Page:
AUGUSTA — Volunteers and staff from the American Red Cross joined forces with the Augusta Fire Department to install smoke alarms in about 100 homes Saturday.

The installations were part of a larger nationwide event called “Sound the Alarm,” which is part of the Red Cross’s Home Fire Campaign. Through the campaign, more than 1.6 million smoke alarms have been installed since 2014.

Fire Chief Roger Audette said this is the second time the department has participated in the program. During a short address before volunteers were dispatched, Audette said he and department officials picked the eastern part of Augusta for the program, including some homes in Vassalboro, because nine fire deaths had occurred there in the last three decades.

Audette said Augusta’s housing stock is among the oldest in the nation. Newer homes “burn quicker” than older homes, which adds up to serious fire danger for firefighters and area residents.

“We’ve got almost double (the requests for smoke alarms) than some of the other communities,” he said. “Your hard work and effort that you put in will save lives … and make firefighters safer.”

State Fire Marshal Joe Thomas thanked the volunteers for their work in preparing Augusta residents for home fires, which could be the difference between life and death. According to the National Fire Protection Association, three out of five home fire deaths result from fires in properties without working smoke alarms. Further, the association says the risk of dying in a home fire is cut in half in homes with working smoke alarms.

“I’ve been at this now for 46 years, and I’m sick and tired of putting people in body bags,” Thomas said. “They don’t have to die.”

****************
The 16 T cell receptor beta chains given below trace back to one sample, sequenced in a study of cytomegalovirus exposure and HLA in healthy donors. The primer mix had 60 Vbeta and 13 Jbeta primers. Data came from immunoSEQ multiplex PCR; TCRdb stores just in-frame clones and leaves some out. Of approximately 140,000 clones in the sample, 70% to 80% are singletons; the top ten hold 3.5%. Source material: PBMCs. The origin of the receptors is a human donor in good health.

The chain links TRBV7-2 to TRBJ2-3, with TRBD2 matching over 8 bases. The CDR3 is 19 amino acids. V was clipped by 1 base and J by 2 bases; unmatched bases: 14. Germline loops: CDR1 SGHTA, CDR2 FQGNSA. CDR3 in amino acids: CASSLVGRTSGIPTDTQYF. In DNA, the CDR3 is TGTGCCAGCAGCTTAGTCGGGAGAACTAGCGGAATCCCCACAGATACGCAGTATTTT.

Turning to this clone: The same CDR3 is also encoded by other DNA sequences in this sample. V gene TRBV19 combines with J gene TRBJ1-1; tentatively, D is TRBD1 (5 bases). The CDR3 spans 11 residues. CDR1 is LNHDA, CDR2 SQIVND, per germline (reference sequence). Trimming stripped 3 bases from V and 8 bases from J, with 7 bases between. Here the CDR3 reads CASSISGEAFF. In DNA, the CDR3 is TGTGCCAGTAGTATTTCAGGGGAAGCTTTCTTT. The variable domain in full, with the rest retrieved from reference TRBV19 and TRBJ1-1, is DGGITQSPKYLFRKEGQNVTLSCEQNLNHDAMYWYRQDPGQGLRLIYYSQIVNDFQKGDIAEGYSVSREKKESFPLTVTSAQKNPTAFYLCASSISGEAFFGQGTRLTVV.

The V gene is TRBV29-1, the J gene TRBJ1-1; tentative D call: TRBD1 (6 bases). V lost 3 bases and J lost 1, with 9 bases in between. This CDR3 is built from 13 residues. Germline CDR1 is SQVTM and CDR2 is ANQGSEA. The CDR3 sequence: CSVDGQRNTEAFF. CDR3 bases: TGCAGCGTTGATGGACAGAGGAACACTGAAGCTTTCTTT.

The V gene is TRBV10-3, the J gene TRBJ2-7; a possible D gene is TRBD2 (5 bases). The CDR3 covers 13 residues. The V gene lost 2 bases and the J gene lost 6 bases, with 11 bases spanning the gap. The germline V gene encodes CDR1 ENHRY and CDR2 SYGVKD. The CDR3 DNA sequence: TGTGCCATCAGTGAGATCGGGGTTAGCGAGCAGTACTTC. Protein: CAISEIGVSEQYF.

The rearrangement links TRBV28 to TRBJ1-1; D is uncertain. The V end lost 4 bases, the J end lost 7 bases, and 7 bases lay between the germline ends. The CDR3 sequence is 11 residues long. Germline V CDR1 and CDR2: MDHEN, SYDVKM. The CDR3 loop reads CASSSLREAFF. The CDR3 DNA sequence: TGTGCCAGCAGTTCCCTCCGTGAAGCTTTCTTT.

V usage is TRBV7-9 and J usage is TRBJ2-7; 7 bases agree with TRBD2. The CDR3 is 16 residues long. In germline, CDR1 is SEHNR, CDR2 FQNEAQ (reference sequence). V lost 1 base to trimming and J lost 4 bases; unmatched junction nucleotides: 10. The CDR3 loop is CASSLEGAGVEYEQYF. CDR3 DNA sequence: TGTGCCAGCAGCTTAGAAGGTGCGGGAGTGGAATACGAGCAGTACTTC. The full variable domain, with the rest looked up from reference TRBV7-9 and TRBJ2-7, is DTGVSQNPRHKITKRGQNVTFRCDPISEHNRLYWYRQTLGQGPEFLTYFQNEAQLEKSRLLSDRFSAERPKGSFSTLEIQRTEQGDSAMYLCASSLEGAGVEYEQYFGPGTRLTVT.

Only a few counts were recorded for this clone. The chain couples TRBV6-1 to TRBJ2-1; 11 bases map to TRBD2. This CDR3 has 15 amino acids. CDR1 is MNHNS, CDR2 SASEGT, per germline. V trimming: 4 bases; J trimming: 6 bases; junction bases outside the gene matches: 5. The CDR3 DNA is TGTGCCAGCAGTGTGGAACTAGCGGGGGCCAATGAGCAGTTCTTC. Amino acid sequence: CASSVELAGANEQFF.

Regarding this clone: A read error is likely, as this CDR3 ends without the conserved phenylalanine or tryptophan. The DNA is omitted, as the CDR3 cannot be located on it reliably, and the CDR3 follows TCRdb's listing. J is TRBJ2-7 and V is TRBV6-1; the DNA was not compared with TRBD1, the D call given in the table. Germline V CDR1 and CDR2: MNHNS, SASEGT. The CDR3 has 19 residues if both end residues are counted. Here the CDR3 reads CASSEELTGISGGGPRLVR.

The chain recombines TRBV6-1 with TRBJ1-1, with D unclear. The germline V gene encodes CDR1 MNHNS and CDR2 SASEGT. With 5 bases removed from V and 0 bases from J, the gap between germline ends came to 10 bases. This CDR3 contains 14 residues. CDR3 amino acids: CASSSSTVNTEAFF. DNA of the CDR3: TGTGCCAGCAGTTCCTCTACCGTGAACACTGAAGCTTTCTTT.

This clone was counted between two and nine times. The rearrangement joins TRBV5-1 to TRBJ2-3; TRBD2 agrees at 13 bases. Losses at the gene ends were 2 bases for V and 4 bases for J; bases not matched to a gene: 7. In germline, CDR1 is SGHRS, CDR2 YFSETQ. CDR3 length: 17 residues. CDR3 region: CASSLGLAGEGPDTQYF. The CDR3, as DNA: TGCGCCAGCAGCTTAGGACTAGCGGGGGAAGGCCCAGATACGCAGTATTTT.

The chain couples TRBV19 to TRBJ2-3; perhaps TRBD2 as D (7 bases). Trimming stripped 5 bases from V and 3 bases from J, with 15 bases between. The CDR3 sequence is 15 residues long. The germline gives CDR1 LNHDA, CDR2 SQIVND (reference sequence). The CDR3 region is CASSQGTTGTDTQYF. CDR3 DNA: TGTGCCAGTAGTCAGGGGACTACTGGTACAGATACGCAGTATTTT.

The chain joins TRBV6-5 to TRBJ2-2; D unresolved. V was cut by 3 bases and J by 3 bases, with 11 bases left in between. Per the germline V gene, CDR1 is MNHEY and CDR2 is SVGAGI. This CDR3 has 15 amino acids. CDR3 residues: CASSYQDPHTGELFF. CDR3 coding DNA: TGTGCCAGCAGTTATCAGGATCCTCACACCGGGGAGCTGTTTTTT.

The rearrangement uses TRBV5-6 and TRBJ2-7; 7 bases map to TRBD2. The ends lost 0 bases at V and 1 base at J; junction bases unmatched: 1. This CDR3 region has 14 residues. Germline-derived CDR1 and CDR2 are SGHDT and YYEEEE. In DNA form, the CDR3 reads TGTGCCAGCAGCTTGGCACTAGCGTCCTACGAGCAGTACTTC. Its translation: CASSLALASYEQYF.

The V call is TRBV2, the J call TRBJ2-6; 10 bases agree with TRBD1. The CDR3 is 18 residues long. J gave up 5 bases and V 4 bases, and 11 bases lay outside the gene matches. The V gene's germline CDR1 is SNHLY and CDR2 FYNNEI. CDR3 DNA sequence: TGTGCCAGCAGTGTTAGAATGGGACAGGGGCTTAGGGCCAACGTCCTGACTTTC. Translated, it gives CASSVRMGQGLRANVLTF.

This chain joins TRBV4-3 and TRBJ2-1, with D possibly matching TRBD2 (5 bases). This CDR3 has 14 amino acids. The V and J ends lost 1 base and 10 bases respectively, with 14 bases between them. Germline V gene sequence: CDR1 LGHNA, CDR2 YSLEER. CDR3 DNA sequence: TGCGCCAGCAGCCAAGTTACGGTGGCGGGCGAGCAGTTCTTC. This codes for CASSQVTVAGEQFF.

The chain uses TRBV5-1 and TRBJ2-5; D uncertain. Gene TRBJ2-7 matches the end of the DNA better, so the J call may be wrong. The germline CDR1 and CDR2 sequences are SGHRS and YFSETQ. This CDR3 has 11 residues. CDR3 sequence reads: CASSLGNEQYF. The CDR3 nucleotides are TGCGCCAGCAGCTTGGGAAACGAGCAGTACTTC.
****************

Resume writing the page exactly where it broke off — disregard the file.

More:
Ashley St. Louis, who has volunteered with the Red Cross for about six months, had a very simple answer when asked why she began volunteering: “I love saving lives.”

“No matter what, I’m just going to smile and say ‘I love saving lives,'” she said as she exited a home.

St. Louis was part of a team that installed three smoke alarms in Jim Palmer’s home on Riverside Drive. Palmer, a disabled Navy veteran, was thankful for the assistance changing out his alarms, some of which were about to expire.

“I’m kind of home-bound; I can’t drive or nothing,” he said. “I appreciate (the help) because I try to keep everything up and safe, but it’s kind of hard.”

Volunteers spent the day in teams of two or three, visiting residents to replace their smoke alarms and urging them to set up a preparedness plan. Some smoke alarms replaced had passed their expiration dates, which are usually about 10 years after they are installed. Dead batteries were the cause of 25 percent of smoke alarm failures, according to the fire protection association.

Regional Chief Executive Officer for the American Red Cross of Maine Patricia Murtagh said at the opening ceremony that 11 people were alerted to fires in Maine because of alarms installed through the program. Caroline King, executive director for the Red Cross Northern and Eastern Maine, said eight of those 11 were in Farmingdale.

“We know of 11 people whose lives have been saved by these alarms,” Murtagh said. “We don’t know which one will save a life, we don’t know when it will be, but each of you will make a significant difference.”

Events were also held Saturday in Lewiston and Auburn. This year, the campaign hopes to install 100,000 alarms nationwide between April 27 and May 12. King said installations will still happen outside of that date range if others need new smoke alarms.

“We’ll do one-by-one installations as the need arises; it’s anywhere in Maine for anyone in need,” she said. “There are no restrictions. You call, we come.”

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